Jan B. (USA/The Netherlands):
I see a person helping another and that would be taking responsibility - nevertheless, I experience it as too abstract.
John R. (USA):
It appears to me to be more representative of helping, aid or rescue... sorry!
Patricia L. (USA):
I like the notion of the interconnectedness - the unity that creates the whole. Perhaps it means that each of us is part of the whole so our personal responsibility really is important.
John C. (USA):
I like the sculpture. I think that it challenges us to truly help one another by lifting people up, instead of holding them down.
Steve S. (USA):
To me, it looks like a sculpture commemorating a partnership. Or, it resembles Michelangelo’s painting on ceiling of the Sistine Chapel where Adam and God are reaching out towards each other. It doesn't actually evoke in me any echo of the concept of personal responsibility.
Melynda K. (USA):
My first impression is it is very masculine. My second was religious. I saw it as a higher power reaching down to pull you up, giving you strength to get up and stand on your own. I don't see God as being this masculine, so that part I didn't like. I did like the hand reaching down to lift you up... you can choose to look down and not see this or to look up and see there is a way to stand and be a part of this great world.
Peter J. (USA):
I'm not sure - it calls more to mind Solidarity, which is a type of responsibility to community. The hands grasping forearms shows a joint endeavor toward an ideal, but it also expresses a verticality which seems a little too God-like for responsibility. If a "higher being" is pulling us upward, how are we (below) being responsible? It may call to faith to many, as reminiscent of Michelangelo. We are responsible within ourselves, and while our faith may play a part, its a different feeling for me. If the hands were on an equal plane, horizontally, it would be more whole in terms of human values for me.
Oguchi N. (USA - Biafra/south-eastern Nigeria):
Powerful. Awe-inspiring. Responsibility is powerful.
Chris K. (USA):
The sculpture is impressive. It shows that an additional aspect of personal responsibility is to help others achieve their maximum potential. As a parent, I can relate to this. My role with my children (in my opinion) is not to carve them into my image, but rather to help them identify their own possibilities and to maximize their unique gifts and talents, so that they can become all that they can possibly become for themselves. Enabling each person we encounter to become all that he or she can become is perhaps the greatest contribution we can make to one another.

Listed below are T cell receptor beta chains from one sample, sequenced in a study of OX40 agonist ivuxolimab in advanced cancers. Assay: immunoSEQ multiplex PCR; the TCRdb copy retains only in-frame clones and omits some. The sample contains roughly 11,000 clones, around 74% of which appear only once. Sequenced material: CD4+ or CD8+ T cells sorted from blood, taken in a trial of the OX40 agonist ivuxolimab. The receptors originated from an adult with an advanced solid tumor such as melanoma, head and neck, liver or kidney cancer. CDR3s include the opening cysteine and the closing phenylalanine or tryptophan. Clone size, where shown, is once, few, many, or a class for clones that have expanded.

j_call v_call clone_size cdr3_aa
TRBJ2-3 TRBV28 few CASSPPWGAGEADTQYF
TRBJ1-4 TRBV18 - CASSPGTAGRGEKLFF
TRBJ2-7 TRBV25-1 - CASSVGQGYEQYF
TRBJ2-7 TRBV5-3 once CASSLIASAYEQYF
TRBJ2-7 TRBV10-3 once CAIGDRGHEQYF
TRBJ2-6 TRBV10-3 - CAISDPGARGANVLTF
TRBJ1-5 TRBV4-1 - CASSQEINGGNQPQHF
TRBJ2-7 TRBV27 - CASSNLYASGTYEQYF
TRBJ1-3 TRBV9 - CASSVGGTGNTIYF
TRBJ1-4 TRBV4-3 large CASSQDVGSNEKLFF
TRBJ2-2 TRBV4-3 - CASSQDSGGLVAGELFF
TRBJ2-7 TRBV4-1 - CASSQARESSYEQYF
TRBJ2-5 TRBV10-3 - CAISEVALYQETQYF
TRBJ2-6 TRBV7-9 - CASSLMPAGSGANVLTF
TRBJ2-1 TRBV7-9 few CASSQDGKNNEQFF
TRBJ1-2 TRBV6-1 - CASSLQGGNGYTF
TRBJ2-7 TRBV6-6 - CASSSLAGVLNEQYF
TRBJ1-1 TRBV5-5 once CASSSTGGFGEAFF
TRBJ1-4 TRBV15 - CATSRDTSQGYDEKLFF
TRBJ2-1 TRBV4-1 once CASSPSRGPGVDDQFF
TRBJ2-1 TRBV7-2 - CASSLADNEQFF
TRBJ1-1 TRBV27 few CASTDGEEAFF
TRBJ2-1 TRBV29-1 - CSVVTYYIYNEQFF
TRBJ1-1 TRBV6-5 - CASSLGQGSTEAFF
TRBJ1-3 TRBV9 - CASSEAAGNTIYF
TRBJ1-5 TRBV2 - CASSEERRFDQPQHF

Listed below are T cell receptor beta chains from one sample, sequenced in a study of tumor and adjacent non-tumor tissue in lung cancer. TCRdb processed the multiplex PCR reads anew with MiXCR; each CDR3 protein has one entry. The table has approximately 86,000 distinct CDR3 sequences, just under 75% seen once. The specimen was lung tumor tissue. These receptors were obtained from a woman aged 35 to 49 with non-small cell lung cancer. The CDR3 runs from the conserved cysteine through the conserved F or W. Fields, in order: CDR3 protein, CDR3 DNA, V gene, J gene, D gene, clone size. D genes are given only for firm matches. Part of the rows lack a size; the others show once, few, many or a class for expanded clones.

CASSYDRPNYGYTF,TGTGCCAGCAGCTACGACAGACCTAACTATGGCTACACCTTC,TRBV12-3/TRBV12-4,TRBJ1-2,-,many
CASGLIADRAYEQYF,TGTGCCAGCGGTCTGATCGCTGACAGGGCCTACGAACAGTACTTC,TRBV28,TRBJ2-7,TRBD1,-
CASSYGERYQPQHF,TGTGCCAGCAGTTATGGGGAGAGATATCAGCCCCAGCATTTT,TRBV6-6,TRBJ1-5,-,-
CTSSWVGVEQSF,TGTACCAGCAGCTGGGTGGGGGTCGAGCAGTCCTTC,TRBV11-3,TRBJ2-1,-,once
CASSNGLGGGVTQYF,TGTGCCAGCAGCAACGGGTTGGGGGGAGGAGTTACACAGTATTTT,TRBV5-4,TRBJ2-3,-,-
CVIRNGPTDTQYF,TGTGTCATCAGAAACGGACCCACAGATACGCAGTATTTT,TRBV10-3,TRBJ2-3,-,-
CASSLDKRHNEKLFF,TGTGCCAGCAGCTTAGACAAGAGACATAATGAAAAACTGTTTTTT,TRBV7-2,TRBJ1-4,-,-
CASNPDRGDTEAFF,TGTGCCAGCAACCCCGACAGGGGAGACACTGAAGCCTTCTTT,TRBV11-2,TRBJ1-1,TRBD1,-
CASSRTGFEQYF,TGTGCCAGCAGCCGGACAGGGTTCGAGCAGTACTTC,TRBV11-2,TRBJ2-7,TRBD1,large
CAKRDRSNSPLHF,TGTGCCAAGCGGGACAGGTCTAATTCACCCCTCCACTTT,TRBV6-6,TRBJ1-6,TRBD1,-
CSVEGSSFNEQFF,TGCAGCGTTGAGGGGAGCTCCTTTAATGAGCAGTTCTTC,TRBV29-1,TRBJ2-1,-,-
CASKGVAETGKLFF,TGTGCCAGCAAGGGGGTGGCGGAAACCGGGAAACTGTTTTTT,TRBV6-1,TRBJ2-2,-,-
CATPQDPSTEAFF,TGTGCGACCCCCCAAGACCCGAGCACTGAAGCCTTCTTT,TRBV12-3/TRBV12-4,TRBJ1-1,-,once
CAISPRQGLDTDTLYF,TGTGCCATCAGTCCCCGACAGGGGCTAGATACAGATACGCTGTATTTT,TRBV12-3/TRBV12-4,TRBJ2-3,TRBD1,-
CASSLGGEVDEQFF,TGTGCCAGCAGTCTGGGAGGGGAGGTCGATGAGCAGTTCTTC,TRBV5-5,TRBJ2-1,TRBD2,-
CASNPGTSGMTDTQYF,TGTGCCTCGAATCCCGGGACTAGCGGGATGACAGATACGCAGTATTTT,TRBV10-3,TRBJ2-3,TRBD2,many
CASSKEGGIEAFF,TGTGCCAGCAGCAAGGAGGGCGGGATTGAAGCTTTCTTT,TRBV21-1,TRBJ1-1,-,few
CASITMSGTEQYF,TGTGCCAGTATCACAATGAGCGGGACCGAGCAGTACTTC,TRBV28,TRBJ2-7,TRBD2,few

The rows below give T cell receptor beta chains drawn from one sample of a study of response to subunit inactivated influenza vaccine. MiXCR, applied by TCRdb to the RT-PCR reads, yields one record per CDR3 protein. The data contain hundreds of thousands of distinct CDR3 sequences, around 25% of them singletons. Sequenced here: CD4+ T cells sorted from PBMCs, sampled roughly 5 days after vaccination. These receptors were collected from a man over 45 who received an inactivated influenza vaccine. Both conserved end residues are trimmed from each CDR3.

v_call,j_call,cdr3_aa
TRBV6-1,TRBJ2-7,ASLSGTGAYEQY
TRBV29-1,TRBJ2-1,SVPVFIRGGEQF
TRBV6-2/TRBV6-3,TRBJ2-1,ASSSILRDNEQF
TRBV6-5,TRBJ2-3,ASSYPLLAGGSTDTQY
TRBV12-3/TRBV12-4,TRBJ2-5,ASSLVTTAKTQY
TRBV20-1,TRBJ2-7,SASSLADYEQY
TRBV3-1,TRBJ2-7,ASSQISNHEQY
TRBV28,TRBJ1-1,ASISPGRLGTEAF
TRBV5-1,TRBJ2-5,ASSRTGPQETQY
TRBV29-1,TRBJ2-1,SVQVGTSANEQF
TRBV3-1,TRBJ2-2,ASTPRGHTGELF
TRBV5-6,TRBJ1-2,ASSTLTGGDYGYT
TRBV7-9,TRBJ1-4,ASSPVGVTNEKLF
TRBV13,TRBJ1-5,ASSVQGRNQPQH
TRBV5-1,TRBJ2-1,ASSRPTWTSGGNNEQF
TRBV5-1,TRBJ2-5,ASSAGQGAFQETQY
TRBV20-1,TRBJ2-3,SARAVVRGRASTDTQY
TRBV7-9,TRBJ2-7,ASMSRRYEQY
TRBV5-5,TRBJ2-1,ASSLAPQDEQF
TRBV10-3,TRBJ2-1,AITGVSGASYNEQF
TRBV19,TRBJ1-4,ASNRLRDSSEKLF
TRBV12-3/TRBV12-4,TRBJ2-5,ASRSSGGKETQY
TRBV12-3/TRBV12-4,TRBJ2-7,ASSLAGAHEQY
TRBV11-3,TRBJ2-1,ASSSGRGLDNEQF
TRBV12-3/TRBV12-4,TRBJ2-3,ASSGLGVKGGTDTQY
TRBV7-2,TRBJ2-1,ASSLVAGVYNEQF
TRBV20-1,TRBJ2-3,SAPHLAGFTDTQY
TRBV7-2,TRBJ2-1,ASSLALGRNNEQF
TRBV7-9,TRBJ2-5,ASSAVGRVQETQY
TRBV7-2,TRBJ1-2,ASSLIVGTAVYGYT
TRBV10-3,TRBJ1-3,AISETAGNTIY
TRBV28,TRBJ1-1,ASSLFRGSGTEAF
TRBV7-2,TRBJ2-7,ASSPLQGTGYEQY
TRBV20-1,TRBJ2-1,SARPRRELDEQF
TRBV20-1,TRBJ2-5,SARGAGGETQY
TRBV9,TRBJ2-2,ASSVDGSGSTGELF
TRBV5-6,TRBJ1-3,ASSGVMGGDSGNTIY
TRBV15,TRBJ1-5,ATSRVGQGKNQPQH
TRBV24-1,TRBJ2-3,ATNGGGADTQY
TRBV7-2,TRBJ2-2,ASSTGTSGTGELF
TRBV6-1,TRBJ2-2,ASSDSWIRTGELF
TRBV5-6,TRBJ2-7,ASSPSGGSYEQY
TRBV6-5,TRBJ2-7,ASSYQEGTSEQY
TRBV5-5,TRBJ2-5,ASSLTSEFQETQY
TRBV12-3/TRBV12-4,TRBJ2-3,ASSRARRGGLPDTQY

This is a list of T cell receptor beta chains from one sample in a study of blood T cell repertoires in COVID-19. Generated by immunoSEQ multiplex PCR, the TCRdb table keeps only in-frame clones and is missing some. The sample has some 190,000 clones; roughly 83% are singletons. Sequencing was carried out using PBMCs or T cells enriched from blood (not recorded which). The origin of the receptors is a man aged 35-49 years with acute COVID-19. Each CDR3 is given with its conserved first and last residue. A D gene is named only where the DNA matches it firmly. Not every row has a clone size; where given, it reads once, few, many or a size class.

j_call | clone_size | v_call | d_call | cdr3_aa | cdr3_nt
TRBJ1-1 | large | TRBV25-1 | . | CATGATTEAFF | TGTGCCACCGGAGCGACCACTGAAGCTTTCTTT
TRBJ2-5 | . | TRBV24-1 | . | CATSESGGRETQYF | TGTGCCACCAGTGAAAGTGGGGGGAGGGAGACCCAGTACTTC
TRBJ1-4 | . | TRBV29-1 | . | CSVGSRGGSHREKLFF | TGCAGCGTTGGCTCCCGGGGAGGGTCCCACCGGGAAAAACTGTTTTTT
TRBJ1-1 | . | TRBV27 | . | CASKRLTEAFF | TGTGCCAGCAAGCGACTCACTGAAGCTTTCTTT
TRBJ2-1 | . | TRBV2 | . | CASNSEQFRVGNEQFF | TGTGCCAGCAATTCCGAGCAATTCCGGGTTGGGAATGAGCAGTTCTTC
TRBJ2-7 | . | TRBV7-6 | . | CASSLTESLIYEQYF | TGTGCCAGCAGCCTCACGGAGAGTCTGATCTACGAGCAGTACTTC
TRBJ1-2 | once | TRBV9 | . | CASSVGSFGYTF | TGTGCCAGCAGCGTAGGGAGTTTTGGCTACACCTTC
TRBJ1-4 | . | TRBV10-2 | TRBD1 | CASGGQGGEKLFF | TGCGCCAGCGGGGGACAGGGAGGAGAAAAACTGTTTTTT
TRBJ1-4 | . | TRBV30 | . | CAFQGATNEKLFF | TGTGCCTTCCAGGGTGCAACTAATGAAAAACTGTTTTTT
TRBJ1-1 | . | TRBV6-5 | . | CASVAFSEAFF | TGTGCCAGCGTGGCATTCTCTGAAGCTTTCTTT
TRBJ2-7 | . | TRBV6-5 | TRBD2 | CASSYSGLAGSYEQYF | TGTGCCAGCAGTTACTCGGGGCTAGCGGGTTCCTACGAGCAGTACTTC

Sally G. (USA):
In all due respect to the artist and those leading this great endeavor, I think the sculpture design is way too masculine and not very creative. It says little to me about personal responsibility. Personal responsibility is so much bigger than this design demonstrates. In the current design, I see one arm reaching DOWN to help another, but today, we need not only to help others, but also desperately need to recognize our own personal responsibility for our own behavior and day-to-day actions---- rich or poor---- of which one hand helping another is only one aspect of such responsibility.
Michael M. (USA):
Bill V. (USA):
This sculpture speaks out to our increasingly complex world, that the answer is simple. It comes down to each person supporting those around them.
Stewart L. (USA):
collaboration, bootstrapping, cooperation, connection
William G. (USA):
Impressions of the sculpture - I like the image of two hands clasping. It symbolizes support and caring. Both hands are reaching out - one reaching up and the other reaching down... can't tell which is "helping" the other... good image of mutual dependency. Personal responsibility in my mind conjures up the notion that we are responsible for the well being of one another and this sculpture captures that idea.
To me this sculpture shows and example of one strong hand supporting or leading another.
I get a notion that within a multicultural society such as ours the visuals and metaphors will differ (of course there MAY be a "universal image" but I expect it would be dog tired (a soaring eagle) ...I suggest regional or sub-culture representations of these concepts...
Manash (Hong Kong):
Great photos. I personally felt a photograph of someone about to jump out to a Bungee or a sky dive represents responsibility vs freedom in a very apt way.
Karel (South Africa):
The sculpture speaks very powerfully to the concept.
The sculpture should be in the horizontal not in the vertical!